Local apparel sellers suffer as well
The joy of Eid-ul-Fitr has been ruined for paddy farmers and their families in the country as they are in debt due to the losses in paddy cultivation.
Farmers in Nilphamari, Tangail and Narsingdi districts shared their misery with Dhaka Tribune as they failed to meet demands of new clothes for their children ahead of Eid.
Local apparel sellers in the districts expressed frustration as they can't make enough profit in business.
Although the government decided to procure at least 30 percent of the crops at around Tk1050 per maund, it is too late or not enough for the majority of farmers.
Poor farmers had to sell their crops to middle-men at low prices to overcome immediate financial needs.
Farmers say they have become hostage of the middle-men who are collecting their paddy and looking to sell later when the price rises.
In Nilphamari, farmers secured a bumper harvest cultivating Boro paddy, but with sale price dropping, they failed to cover the costs of investment.
Some of the farmers in the district are looking to sell their livestock to pay off their debts.
Farmer Ashraf Ali of the Bishmuri village in the Sadar upazila harvested 66 maunds of Boro paddy on three bighas (approx. 1 acre) of his land.
"I sold a maund of paddy at Tk450 and suffered loss of at least Tk2000 per bigha," Ashraf added.
Farmer Ali Hossain of the Manush-mara village of the Sadar upazila and Rabiul Hossain of the Jharh-shingho-shor village in the Dimla upazila expressed similar sentiments.
A local shop, Sathi Tailor's owner Shafiqul Islam in the Sadar upazila said: "Eid markets never disappointed us with shoppers crowding in, this year however our sales dropped so much that we are worried about paying our loans back and our employees."
In Tangail, two farmers— Abdul Malek of the Kalihati upazila and Nazrul Islam of the Basail upazila—who burnt some of their crops out of frustration respectively on May 12 and 13 are struggling to support their families.
Abdul Malek said: "Paddy cultivation in three bighas cost me around Tk40,000 of which Tk 30,000 was borrowed. Per maund of paddy earned me Tk510 with a total profit of Tk24,000.
"I worked hard for five to six months to cultivate paddy, but now I can't afford to pay back the loans and buy new clothes for my wife and two children."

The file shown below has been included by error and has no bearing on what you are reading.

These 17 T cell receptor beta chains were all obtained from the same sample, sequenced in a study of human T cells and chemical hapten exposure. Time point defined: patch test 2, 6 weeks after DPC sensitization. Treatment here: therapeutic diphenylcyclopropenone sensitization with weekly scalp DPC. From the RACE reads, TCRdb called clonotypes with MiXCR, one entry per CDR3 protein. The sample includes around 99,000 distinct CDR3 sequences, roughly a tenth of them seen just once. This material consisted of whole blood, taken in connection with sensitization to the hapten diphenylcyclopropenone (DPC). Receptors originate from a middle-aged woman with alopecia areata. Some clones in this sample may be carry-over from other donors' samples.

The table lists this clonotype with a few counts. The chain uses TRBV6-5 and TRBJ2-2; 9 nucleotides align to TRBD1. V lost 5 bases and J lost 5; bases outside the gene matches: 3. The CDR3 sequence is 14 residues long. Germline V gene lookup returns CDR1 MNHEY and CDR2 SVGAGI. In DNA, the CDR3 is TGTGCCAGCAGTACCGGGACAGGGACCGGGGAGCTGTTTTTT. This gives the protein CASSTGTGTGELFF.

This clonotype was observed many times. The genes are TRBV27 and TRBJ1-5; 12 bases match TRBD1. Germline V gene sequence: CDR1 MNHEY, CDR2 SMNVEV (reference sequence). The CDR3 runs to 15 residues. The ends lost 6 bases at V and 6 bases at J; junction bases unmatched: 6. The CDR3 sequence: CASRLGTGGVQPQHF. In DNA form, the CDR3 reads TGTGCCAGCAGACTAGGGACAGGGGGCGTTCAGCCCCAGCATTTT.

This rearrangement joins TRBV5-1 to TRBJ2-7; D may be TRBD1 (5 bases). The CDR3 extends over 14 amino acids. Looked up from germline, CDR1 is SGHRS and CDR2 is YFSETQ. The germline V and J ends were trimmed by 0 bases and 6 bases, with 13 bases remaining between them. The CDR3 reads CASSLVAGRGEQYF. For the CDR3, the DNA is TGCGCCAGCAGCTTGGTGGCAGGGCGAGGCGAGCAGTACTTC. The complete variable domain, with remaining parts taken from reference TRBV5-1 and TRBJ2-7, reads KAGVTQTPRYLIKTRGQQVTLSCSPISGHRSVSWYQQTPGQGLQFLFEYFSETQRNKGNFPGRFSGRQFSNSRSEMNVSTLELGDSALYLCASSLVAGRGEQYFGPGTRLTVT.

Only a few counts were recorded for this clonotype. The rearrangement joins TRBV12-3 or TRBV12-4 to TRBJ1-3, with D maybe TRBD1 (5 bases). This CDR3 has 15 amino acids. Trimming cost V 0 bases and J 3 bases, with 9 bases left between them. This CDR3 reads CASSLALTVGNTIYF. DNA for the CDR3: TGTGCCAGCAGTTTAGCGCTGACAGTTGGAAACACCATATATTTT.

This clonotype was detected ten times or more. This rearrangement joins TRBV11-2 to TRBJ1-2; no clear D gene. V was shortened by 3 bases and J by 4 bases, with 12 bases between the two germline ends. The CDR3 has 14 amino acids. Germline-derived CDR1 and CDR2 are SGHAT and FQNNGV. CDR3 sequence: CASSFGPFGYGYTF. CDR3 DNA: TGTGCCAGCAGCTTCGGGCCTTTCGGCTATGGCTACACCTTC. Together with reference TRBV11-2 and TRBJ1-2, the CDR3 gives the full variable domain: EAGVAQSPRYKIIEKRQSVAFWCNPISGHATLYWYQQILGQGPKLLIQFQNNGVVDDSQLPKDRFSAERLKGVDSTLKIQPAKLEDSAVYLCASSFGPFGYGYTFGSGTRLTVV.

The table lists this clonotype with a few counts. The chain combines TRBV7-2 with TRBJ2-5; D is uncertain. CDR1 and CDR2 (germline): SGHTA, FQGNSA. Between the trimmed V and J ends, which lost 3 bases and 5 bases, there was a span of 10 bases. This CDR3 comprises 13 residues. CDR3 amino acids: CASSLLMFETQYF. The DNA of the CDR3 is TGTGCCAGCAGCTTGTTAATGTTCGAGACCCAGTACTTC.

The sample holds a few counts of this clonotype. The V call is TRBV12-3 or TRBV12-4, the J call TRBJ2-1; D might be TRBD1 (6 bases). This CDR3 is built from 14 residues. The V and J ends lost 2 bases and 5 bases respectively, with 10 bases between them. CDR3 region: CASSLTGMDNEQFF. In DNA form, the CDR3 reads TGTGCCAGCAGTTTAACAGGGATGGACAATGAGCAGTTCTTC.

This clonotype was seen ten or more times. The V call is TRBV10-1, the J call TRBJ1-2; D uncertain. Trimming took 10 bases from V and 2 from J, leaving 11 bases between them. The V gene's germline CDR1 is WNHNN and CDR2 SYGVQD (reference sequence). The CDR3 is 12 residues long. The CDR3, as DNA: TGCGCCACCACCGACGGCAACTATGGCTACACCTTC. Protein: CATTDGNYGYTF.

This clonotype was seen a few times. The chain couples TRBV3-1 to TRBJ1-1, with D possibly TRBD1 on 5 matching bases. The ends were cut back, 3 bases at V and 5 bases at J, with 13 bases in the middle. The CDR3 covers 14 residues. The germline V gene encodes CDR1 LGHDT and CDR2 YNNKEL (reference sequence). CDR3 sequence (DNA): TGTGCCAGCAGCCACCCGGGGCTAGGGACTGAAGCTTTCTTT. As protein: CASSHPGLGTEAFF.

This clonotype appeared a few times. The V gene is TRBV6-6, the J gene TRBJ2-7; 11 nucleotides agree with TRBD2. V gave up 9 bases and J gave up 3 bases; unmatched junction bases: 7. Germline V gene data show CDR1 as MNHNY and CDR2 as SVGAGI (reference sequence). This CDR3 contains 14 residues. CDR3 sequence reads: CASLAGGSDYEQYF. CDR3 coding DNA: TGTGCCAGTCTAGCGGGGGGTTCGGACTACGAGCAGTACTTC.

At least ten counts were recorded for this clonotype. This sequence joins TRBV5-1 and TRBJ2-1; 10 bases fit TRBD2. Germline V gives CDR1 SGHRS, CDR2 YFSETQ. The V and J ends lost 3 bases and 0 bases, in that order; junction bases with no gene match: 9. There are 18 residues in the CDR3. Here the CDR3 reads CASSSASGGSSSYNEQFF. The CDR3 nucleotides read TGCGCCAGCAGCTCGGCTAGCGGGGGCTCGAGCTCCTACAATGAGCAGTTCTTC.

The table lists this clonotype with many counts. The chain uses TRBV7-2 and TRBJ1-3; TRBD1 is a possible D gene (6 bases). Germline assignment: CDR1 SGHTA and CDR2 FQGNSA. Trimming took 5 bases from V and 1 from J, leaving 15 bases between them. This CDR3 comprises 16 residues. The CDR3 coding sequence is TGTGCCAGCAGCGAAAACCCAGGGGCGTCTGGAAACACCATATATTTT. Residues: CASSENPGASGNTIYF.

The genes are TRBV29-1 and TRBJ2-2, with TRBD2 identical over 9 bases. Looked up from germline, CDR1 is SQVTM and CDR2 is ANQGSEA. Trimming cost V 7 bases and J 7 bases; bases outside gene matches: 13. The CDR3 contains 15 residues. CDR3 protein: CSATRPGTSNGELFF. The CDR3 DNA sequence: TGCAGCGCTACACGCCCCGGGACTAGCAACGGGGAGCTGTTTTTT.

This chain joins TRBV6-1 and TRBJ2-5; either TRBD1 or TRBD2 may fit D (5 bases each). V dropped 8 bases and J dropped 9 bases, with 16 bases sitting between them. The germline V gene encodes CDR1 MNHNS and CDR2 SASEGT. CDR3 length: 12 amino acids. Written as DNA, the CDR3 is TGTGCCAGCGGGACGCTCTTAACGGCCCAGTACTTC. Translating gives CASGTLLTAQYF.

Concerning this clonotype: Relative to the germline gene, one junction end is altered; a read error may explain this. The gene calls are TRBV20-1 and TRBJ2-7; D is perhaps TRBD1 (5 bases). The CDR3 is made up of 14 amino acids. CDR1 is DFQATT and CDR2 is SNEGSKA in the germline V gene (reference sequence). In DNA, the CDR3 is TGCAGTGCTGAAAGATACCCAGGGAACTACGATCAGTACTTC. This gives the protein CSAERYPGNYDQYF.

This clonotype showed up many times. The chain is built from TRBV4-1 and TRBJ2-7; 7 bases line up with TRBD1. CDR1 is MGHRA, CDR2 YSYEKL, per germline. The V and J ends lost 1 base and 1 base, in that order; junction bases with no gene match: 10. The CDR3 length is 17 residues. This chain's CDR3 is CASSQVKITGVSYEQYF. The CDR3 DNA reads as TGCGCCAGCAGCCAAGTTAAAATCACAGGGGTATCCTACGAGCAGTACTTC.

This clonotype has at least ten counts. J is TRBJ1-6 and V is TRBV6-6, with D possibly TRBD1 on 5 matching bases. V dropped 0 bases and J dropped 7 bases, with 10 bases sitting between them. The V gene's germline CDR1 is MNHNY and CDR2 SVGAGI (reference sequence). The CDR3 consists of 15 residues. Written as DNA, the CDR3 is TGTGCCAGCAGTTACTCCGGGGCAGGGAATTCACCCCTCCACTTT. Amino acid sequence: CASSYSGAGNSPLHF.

Nazrul had borrowed Tk40,000 to hire workers to harvest paddy in 20 bighas of his land.
He said: “I have been growing crops since 1982 and entirely depended on it. Now I am desperate to sell some of my land, which will allow me to afford my daughter's education as well as Tk22000 of the money I owe the hired workers.”
In Narsingdi, farmer Emdadul Haq of the Tarakandi village in the Monohardi upazila reported his expenditure of Tk17,500 for paddy cultivation in about one bigha of his land.
“My family alongside the hired workers contributed to the cultivation. The land yielded 13 maunds of paddy which I sold at a loss of Tk 7,100.”
Farmer Sattar Mia of the Tekpara village in the Raipura upazila, said: “Eid is similar to any other day for me and my family. I am burdened with debt and couldn’t buy new clothes for my children.”
Similar emotions were expressed by farmers Muktar Hossain, Yunus Mia and Alauddin.
Narsingdi Agricultural Expansion Officer, Deputy Director Shovon Kumar Dhar said: “As the government declared to procure paddy at Tk1026 per maund, the farmers needed three months to process the paddy before sale."
“The farmers are incurring losses by immediately selling the rice to pay the hired workers, added Shovon.
Our correspondent Taiyeb Ali Sarker, Nilphamari; Abdullah al Numan, Tangail; Asaduzzaman Ripon, Narsingdi contributed to this report